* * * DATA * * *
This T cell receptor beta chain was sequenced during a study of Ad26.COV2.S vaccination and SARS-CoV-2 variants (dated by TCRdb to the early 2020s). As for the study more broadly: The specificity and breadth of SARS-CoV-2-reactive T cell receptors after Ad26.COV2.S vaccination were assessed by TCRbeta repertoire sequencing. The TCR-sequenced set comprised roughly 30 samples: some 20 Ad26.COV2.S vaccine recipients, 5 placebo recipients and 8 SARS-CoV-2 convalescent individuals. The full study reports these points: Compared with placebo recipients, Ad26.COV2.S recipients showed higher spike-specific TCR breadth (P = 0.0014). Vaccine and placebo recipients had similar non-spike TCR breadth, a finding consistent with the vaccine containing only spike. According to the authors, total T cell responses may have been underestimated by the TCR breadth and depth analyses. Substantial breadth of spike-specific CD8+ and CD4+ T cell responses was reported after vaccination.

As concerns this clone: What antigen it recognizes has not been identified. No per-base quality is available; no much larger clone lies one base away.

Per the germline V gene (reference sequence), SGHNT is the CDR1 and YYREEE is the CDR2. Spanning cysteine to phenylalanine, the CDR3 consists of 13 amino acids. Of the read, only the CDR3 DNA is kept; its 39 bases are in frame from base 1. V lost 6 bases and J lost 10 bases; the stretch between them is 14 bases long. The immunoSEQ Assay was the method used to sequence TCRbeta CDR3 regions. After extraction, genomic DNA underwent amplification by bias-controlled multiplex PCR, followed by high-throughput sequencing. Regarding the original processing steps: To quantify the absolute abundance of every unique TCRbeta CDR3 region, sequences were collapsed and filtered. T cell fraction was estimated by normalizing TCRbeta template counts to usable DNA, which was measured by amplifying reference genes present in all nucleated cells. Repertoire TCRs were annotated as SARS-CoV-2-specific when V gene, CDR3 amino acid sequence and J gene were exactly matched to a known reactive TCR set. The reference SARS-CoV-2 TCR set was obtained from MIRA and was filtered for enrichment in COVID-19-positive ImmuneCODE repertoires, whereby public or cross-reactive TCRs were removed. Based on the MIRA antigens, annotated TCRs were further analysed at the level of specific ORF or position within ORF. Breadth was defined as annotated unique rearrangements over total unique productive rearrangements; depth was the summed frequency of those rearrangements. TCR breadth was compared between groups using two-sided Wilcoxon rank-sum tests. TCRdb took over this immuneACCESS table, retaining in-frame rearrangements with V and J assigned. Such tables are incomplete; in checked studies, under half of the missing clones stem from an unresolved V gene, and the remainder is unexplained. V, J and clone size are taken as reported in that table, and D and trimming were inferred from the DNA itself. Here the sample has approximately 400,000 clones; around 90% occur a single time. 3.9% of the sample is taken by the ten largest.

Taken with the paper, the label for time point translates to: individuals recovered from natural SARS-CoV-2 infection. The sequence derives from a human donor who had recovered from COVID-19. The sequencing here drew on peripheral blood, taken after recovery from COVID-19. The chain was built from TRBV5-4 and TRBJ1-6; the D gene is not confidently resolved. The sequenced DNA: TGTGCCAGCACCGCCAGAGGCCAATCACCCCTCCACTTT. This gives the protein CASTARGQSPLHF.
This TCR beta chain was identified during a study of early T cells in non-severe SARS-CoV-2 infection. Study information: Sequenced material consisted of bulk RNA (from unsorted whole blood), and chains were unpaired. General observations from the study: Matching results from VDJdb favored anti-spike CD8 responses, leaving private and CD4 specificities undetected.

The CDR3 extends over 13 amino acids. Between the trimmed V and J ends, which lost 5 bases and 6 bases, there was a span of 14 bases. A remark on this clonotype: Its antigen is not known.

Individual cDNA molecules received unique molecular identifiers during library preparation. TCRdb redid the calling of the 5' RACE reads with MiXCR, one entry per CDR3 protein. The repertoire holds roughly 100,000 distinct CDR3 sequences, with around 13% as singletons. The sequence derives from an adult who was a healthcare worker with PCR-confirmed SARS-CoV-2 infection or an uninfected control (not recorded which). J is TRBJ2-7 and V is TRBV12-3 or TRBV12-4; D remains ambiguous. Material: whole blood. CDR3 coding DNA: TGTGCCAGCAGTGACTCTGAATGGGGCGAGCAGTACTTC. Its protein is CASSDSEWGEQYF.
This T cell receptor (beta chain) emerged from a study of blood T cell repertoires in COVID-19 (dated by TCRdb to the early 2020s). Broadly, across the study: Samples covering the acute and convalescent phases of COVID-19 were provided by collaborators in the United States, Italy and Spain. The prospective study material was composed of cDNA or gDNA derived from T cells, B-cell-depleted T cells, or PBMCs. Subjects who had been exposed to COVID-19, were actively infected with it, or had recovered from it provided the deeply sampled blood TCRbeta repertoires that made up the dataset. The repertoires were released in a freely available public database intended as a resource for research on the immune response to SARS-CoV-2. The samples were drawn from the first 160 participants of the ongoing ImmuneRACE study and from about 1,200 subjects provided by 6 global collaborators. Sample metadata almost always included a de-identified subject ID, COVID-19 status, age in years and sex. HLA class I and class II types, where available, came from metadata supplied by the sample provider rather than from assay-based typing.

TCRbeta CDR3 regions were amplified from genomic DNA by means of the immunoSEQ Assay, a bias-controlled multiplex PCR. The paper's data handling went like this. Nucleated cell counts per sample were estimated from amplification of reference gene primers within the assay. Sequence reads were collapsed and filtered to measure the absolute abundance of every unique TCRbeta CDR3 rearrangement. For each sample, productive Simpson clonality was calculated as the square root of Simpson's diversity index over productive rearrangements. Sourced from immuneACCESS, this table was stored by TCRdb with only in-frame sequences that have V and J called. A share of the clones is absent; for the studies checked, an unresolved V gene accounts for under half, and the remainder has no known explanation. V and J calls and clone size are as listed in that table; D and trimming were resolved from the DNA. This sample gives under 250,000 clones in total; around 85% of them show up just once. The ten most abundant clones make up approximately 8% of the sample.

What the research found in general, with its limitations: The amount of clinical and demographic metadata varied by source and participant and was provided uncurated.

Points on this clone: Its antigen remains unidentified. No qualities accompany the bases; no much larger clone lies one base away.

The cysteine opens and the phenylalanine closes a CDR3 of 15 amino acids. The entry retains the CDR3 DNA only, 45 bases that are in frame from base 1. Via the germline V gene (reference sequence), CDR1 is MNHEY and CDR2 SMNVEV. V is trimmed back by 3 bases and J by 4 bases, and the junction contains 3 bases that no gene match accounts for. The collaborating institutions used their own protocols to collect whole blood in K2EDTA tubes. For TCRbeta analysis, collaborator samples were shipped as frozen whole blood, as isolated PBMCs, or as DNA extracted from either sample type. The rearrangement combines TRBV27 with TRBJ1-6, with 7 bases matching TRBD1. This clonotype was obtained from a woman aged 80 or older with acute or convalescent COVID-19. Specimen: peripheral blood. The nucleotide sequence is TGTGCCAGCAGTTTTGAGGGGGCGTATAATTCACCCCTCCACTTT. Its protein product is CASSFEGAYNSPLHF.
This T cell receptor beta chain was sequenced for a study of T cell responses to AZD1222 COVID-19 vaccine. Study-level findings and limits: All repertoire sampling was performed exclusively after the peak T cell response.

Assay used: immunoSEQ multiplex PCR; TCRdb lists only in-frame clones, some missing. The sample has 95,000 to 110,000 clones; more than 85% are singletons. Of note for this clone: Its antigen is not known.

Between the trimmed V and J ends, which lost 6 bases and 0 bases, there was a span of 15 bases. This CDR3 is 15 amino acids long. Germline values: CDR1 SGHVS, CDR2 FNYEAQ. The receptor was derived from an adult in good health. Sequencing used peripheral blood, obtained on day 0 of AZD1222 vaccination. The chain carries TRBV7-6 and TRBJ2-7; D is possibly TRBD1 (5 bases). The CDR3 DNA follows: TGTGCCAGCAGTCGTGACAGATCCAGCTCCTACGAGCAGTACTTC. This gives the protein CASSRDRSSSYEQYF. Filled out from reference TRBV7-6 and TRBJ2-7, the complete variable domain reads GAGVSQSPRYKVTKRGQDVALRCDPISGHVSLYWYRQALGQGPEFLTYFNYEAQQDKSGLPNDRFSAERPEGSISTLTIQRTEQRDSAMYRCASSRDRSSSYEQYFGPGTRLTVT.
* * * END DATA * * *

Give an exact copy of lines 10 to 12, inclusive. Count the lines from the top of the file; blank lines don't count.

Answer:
What the research found in general, with its limitations: The amount of clinical and demographic metadata varied by source and participant and was provided uncurated.

Points on this clone: Its antigen remains unidentified. No qualities accompany the bases; no much larger clone lies one base away.

The cysteine opens and the phenylalanine closes a CDR3 of 15 amino acids. The entry retains the CDR3 DNA only, 45 bases that are in frame from base 1. Via the germline V gene (reference sequence), CDR1 is MNHEY and CDR2 SMNVEV. V is trimmed back by 3 bases and J by 4 bases, and the junction contains 3 bases that no gene match accounts for. The collaborating institutions used their own protocols to collect whole blood in K2EDTA tubes. For TCRbeta analysis, collaborator samples were shipped as frozen whole blood, as isolated PBMCs, or as DNA extracted from either sample type. The rearrangement combines TRBV27 with TRBJ1-6, with 7 bases matching TRBD1. This clonotype was obtained from a woman aged 80 or older with acute or convalescent COVID-19. Specimen: peripheral blood. The nucleotide sequence is TGTGCCAGCAGTTTTGAGGGGGCGTATAATTCACCCCTCCACTTT. Its protein product is CASSFEGAYNSPLHF.